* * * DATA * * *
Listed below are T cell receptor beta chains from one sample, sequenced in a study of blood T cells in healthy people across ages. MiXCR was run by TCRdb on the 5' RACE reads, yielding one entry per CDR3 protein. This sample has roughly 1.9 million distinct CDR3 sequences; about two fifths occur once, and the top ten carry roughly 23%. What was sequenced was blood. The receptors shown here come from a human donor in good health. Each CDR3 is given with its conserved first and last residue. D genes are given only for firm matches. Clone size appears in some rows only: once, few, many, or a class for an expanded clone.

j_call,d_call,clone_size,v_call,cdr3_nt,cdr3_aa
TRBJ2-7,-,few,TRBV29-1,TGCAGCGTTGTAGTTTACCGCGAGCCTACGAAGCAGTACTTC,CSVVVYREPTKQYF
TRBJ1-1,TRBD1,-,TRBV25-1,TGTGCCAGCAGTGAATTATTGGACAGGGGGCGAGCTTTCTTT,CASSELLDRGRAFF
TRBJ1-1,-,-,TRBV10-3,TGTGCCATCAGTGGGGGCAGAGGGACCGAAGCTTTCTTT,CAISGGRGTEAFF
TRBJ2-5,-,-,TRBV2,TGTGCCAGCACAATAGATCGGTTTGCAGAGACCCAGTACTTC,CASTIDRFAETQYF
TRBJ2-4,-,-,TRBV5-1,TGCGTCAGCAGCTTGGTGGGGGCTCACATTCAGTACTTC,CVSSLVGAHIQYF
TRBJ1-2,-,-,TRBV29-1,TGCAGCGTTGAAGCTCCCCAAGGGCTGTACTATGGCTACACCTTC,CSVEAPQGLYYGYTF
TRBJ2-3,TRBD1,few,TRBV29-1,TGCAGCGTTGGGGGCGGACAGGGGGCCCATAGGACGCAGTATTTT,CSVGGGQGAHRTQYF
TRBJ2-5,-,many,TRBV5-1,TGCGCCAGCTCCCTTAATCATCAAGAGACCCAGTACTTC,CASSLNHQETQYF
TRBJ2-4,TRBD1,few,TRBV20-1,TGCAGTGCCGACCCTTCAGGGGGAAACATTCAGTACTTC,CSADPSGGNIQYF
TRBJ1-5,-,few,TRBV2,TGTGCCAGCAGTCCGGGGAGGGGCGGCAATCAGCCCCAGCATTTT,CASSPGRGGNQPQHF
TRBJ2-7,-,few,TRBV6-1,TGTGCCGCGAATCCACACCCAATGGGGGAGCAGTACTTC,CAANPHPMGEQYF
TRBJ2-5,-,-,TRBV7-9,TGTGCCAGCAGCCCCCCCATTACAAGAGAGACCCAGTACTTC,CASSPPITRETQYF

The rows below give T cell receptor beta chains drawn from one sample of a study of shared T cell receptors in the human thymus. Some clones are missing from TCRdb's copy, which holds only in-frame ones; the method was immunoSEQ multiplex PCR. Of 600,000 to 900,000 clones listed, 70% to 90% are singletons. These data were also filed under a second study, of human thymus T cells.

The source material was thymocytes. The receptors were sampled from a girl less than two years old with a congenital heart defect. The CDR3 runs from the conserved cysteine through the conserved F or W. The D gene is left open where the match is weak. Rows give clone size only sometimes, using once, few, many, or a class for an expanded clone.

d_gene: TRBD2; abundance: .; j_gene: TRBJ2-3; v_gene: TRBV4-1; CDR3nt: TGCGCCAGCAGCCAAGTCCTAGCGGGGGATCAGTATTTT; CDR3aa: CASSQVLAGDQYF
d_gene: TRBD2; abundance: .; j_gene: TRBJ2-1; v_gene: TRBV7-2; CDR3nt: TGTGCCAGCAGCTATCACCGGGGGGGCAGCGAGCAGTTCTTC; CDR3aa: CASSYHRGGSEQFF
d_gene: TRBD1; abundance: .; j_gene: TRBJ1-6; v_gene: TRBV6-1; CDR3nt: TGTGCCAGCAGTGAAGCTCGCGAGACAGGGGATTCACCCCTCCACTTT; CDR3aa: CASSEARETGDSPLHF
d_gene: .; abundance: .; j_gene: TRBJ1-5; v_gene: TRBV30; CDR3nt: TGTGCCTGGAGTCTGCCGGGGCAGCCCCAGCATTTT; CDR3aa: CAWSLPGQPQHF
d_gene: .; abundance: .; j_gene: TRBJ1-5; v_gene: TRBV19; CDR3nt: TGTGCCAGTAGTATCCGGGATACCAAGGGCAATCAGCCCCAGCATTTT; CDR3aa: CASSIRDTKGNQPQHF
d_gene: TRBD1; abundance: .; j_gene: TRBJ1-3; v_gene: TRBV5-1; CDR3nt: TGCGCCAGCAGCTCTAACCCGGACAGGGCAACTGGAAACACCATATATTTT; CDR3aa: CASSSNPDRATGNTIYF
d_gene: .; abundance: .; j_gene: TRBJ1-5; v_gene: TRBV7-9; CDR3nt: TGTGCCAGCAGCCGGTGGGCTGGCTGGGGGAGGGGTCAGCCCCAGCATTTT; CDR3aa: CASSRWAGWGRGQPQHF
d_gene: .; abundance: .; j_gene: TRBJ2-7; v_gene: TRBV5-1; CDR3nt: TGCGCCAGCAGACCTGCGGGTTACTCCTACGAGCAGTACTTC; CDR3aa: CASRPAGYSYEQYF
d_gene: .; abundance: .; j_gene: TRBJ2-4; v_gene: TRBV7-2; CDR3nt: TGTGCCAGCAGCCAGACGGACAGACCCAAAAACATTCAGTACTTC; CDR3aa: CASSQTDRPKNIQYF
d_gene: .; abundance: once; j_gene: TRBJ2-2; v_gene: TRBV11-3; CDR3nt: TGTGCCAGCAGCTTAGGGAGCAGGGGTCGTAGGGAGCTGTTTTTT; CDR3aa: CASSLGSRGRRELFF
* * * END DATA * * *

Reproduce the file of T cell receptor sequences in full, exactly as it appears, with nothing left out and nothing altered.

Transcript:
Listed below are T cell receptor beta chains from one sample, sequenced in a study of blood T cells in healthy people across ages. MiXCR was run by TCRdb on the 5' RACE reads, yielding one entry per CDR3 protein. This sample has roughly 1.9 million distinct CDR3 sequences; about two fifths occur once, and the top ten carry roughly 23%. What was sequenced was blood. The receptors shown here come from a human donor in good health. Each CDR3 is given with its conserved first and last residue. D genes are given only for firm matches. Clone size appears in some rows only: once, few, many, or a class for an expanded clone.

j_call,d_call,clone_size,v_call,cdr3_nt,cdr3_aa
TRBJ2-7,-,few,TRBV29-1,TGCAGCGTTGTAGTTTACCGCGAGCCTACGAAGCAGTACTTC,CSVVVYREPTKQYF
TRBJ1-1,TRBD1,-,TRBV25-1,TGTGCCAGCAGTGAATTATTGGACAGGGGGCGAGCTTTCTTT,CASSELLDRGRAFF
TRBJ1-1,-,-,TRBV10-3,TGTGCCATCAGTGGGGGCAGAGGGACCGAAGCTTTCTTT,CAISGGRGTEAFF
TRBJ2-5,-,-,TRBV2,TGTGCCAGCACAATAGATCGGTTTGCAGAGACCCAGTACTTC,CASTIDRFAETQYF
TRBJ2-4,-,-,TRBV5-1,TGCGTCAGCAGCTTGGTGGGGGCTCACATTCAGTACTTC,CVSSLVGAHIQYF
TRBJ1-2,-,-,TRBV29-1,TGCAGCGTTGAAGCTCCCCAAGGGCTGTACTATGGCTACACCTTC,CSVEAPQGLYYGYTF
TRBJ2-3,TRBD1,few,TRBV29-1,TGCAGCGTTGGGGGCGGACAGGGGGCCCATAGGACGCAGTATTTT,CSVGGGQGAHRTQYF
TRBJ2-5,-,many,TRBV5-1,TGCGCCAGCTCCCTTAATCATCAAGAGACCCAGTACTTC,CASSLNHQETQYF
TRBJ2-4,TRBD1,few,TRBV20-1,TGCAGTGCCGACCCTTCAGGGGGAAACATTCAGTACTTC,CSADPSGGNIQYF
TRBJ1-5,-,few,TRBV2,TGTGCCAGCAGTCCGGGGAGGGGCGGCAATCAGCCCCAGCATTTT,CASSPGRGGNQPQHF
TRBJ2-7,-,few,TRBV6-1,TGTGCCGCGAATCCACACCCAATGGGGGAGCAGTACTTC,CAANPHPMGEQYF
TRBJ2-5,-,-,TRBV7-9,TGTGCCAGCAGCCCCCCCATTACAAGAGAGACCCAGTACTTC,CASSPPITRETQYF

The rows below give T cell receptor beta chains drawn from one sample of a study of shared T cell receptors in the human thymus. Some clones are missing from TCRdb's copy, which holds only in-frame ones; the method was immunoSEQ multiplex PCR. Of 600,000 to 900,000 clones listed, 70% to 90% are singletons. These data were also filed under a second study, of human thymus T cells.

The source material was thymocytes. The receptors were sampled from a girl less than two years old with a congenital heart defect. The CDR3 runs from the conserved cysteine through the conserved F or W. The D gene is left open where the match is weak. Rows give clone size only sometimes, using once, few, many, or a class for an expanded clone.

d_gene: TRBD2; abundance: .; j_gene: TRBJ2-3; v_gene: TRBV4-1; CDR3nt: TGCGCCAGCAGCCAAGTCCTAGCGGGGGATCAGTATTTT; CDR3aa: CASSQVLAGDQYF
d_gene: TRBD2; abundance: .; j_gene: TRBJ2-1; v_gene: TRBV7-2; CDR3nt: TGTGCCAGCAGCTATCACCGGGGGGGCAGCGAGCAGTTCTTC; CDR3aa: CASSYHRGGSEQFF
d_gene: TRBD1; abundance: .; j_gene: TRBJ1-6; v_gene: TRBV6-1; CDR3nt: TGTGCCAGCAGTGAAGCTCGCGAGACAGGGGATTCACCCCTCCACTTT; CDR3aa: CASSEARETGDSPLHF
d_gene: .; abundance: .; j_gene: TRBJ1-5; v_gene: TRBV30; CDR3nt: TGTGCCTGGAGTCTGCCGGGGCAGCCCCAGCATTTT; CDR3aa: CAWSLPGQPQHF
d_gene: .; abundance: .; j_gene: TRBJ1-5; v_gene: TRBV19; CDR3nt: TGTGCCAGTAGTATCCGGGATACCAAGGGCAATCAGCCCCAGCATTTT; CDR3aa: CASSIRDTKGNQPQHF
d_gene: TRBD1; abundance: .; j_gene: TRBJ1-3; v_gene: TRBV5-1; CDR3nt: TGCGCCAGCAGCTCTAACCCGGACAGGGCAACTGGAAACACCATATATTTT; CDR3aa: CASSSNPDRATGNTIYF
d_gene: .; abundance: .; j_gene: TRBJ1-5; v_gene: TRBV7-9; CDR3nt: TGTGCCAGCAGCCGGTGGGCTGGCTGGGGGAGGGGTCAGCCCCAGCATTTT; CDR3aa: CASSRWAGWGRGQPQHF
d_gene: .; abundance: .; j_gene: TRBJ2-7; v_gene: TRBV5-1; CDR3nt: TGCGCCAGCAGACCTGCGGGTTACTCCTACGAGCAGTACTTC; CDR3aa: CASRPAGYSYEQYF
d_gene: .; abundance: .; j_gene: TRBJ2-4; v_gene: TRBV7-2; CDR3nt: TGTGCCAGCAGCCAGACGGACAGACCCAAAAACATTCAGTACTTC; CDR3aa: CASSQTDRPKNIQYF
d_gene: .; abundance: once; j_gene: TRBJ2-2; v_gene: TRBV11-3; CDR3nt: TGTGCCAGCAGCTTAGGGAGCAGGGGTCGTAGGGAGCTGTTTTTT; CDR3aa: CASSLGSRGRRELFF